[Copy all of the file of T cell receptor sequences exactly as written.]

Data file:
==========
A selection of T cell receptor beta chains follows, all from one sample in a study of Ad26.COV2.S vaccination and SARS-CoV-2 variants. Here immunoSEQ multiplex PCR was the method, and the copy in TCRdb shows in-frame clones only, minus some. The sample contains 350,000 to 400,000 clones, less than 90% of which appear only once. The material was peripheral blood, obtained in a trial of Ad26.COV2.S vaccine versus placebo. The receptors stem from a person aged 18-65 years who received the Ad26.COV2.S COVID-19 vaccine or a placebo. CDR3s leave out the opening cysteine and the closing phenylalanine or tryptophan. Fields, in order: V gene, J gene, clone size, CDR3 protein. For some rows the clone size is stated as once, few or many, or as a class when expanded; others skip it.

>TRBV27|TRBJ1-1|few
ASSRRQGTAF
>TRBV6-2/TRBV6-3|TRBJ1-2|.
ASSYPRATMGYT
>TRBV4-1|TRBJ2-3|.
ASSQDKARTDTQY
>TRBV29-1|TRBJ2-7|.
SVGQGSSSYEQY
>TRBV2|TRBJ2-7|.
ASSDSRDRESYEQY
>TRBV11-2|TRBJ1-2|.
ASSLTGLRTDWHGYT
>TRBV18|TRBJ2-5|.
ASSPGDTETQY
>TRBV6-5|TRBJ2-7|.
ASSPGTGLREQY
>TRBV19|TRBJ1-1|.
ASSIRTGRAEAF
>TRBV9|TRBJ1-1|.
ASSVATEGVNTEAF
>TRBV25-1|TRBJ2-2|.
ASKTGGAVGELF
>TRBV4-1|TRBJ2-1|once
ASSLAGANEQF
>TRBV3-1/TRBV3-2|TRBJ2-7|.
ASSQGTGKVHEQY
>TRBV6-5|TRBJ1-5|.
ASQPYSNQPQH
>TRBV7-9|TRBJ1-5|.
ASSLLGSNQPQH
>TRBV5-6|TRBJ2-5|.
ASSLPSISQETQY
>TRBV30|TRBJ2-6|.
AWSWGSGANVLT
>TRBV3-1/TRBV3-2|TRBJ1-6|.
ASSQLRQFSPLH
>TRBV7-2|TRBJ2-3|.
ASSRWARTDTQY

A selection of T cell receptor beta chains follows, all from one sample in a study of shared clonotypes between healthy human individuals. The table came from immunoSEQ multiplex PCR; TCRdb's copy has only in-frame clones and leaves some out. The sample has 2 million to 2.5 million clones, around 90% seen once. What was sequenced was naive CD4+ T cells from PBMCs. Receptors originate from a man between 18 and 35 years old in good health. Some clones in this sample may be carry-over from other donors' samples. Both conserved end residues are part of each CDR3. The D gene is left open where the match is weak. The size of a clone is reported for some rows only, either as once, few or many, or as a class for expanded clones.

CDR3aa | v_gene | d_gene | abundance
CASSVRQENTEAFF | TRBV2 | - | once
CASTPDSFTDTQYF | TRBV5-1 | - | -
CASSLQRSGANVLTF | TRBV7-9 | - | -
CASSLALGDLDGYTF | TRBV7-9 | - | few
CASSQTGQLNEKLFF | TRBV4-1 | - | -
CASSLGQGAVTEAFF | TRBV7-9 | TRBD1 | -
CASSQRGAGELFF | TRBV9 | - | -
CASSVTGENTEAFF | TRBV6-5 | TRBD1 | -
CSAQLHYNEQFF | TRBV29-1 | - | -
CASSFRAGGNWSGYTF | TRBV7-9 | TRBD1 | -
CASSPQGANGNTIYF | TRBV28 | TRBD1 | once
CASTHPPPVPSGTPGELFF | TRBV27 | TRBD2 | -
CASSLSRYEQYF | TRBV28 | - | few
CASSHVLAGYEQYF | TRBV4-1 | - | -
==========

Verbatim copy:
A selection of T cell receptor beta chains follows, all from one sample in a study of Ad26.COV2.S vaccination and SARS-CoV-2 variants. Here immunoSEQ multiplex PCR was the method, and the copy in TCRdb shows in-frame clones only, minus some. The sample contains 350,000 to 400,000 clones, less than 90% of which appear only once. The material was peripheral blood, obtained in a trial of Ad26.COV2.S vaccine versus placebo. The receptors stem from a person aged 18-65 years who received the Ad26.COV2.S COVID-19 vaccine or a placebo. CDR3s leave out the opening cysteine and the closing phenylalanine or tryptophan. Fields, in order: V gene, J gene, clone size, CDR3 protein. For some rows the clone size is stated as once, few or many, or as a class when expanded; others skip it.

>TRBV27|TRBJ1-1|few
ASSRRQGTAF
>TRBV6-2/TRBV6-3|TRBJ1-2|.
ASSYPRATMGYT
>TRBV4-1|TRBJ2-3|.
ASSQDKARTDTQY
>TRBV29-1|TRBJ2-7|.
SVGQGSSSYEQY
>TRBV2|TRBJ2-7|.
ASSDSRDRESYEQY
>TRBV11-2|TRBJ1-2|.
ASSLTGLRTDWHGYT
>TRBV18|TRBJ2-5|.
ASSPGDTETQY
>TRBV6-5|TRBJ2-7|.
ASSPGTGLREQY
>TRBV19|TRBJ1-1|.
ASSIRTGRAEAF
>TRBV9|TRBJ1-1|.
ASSVATEGVNTEAF
>TRBV25-1|TRBJ2-2|.
ASKTGGAVGELF
>TRBV4-1|TRBJ2-1|once
ASSLAGANEQF
>TRBV3-1/TRBV3-2|TRBJ2-7|.
ASSQGTGKVHEQY
>TRBV6-5|TRBJ1-5|.
ASQPYSNQPQH
>TRBV7-9|TRBJ1-5|.
ASSLLGSNQPQH
>TRBV5-6|TRBJ2-5|.
ASSLPSISQETQY
>TRBV30|TRBJ2-6|.
AWSWGSGANVLT
>TRBV3-1/TRBV3-2|TRBJ1-6|.
ASSQLRQFSPLH
>TRBV7-2|TRBJ2-3|.
ASSRWARTDTQY

A selection of T cell receptor beta chains follows, all from one sample in a study of shared clonotypes between healthy human individuals. The table came from immunoSEQ multiplex PCR; TCRdb's copy has only in-frame clones and leaves some out. The sample has 2 million to 2.5 million clones, around 90% seen once. What was sequenced was naive CD4+ T cells from PBMCs. Receptors originate from a man between 18 and 35 years old in good health. Some clones in this sample may be carry-over from other donors' samples. Both conserved end residues are part of each CDR3. The D gene is left open where the match is weak. The size of a clone is reported for some rows only, either as once, few or many, or as a class for expanded clones.

CDR3aa | v_gene | d_gene | abundance
CASSVRQENTEAFF | TRBV2 | - | once
CASTPDSFTDTQYF | TRBV5-1 | - | -
CASSLQRSGANVLTF | TRBV7-9 | - | -
CASSLALGDLDGYTF | TRBV7-9 | - | few
CASSQTGQLNEKLFF | TRBV4-1 | - | -
CASSLGQGAVTEAFF | TRBV7-9 | TRBD1 | -
CASSQRGAGELFF | TRBV9 | - | -
CASSVTGENTEAFF | TRBV6-5 | TRBD1 | -
CSAQLHYNEQFF | TRBV29-1 | - | -
CASSFRAGGNWSGYTF | TRBV7-9 | TRBD1 | -
CASSPQGANGNTIYF | TRBV28 | TRBD1 | once
CASTHPPPVPSGTPGELFF | TRBV27 | TRBD2 | -
CASSLSRYEQYF | TRBV28 | - | few
CASSHVLAGYEQYF | TRBV4-1 | - | -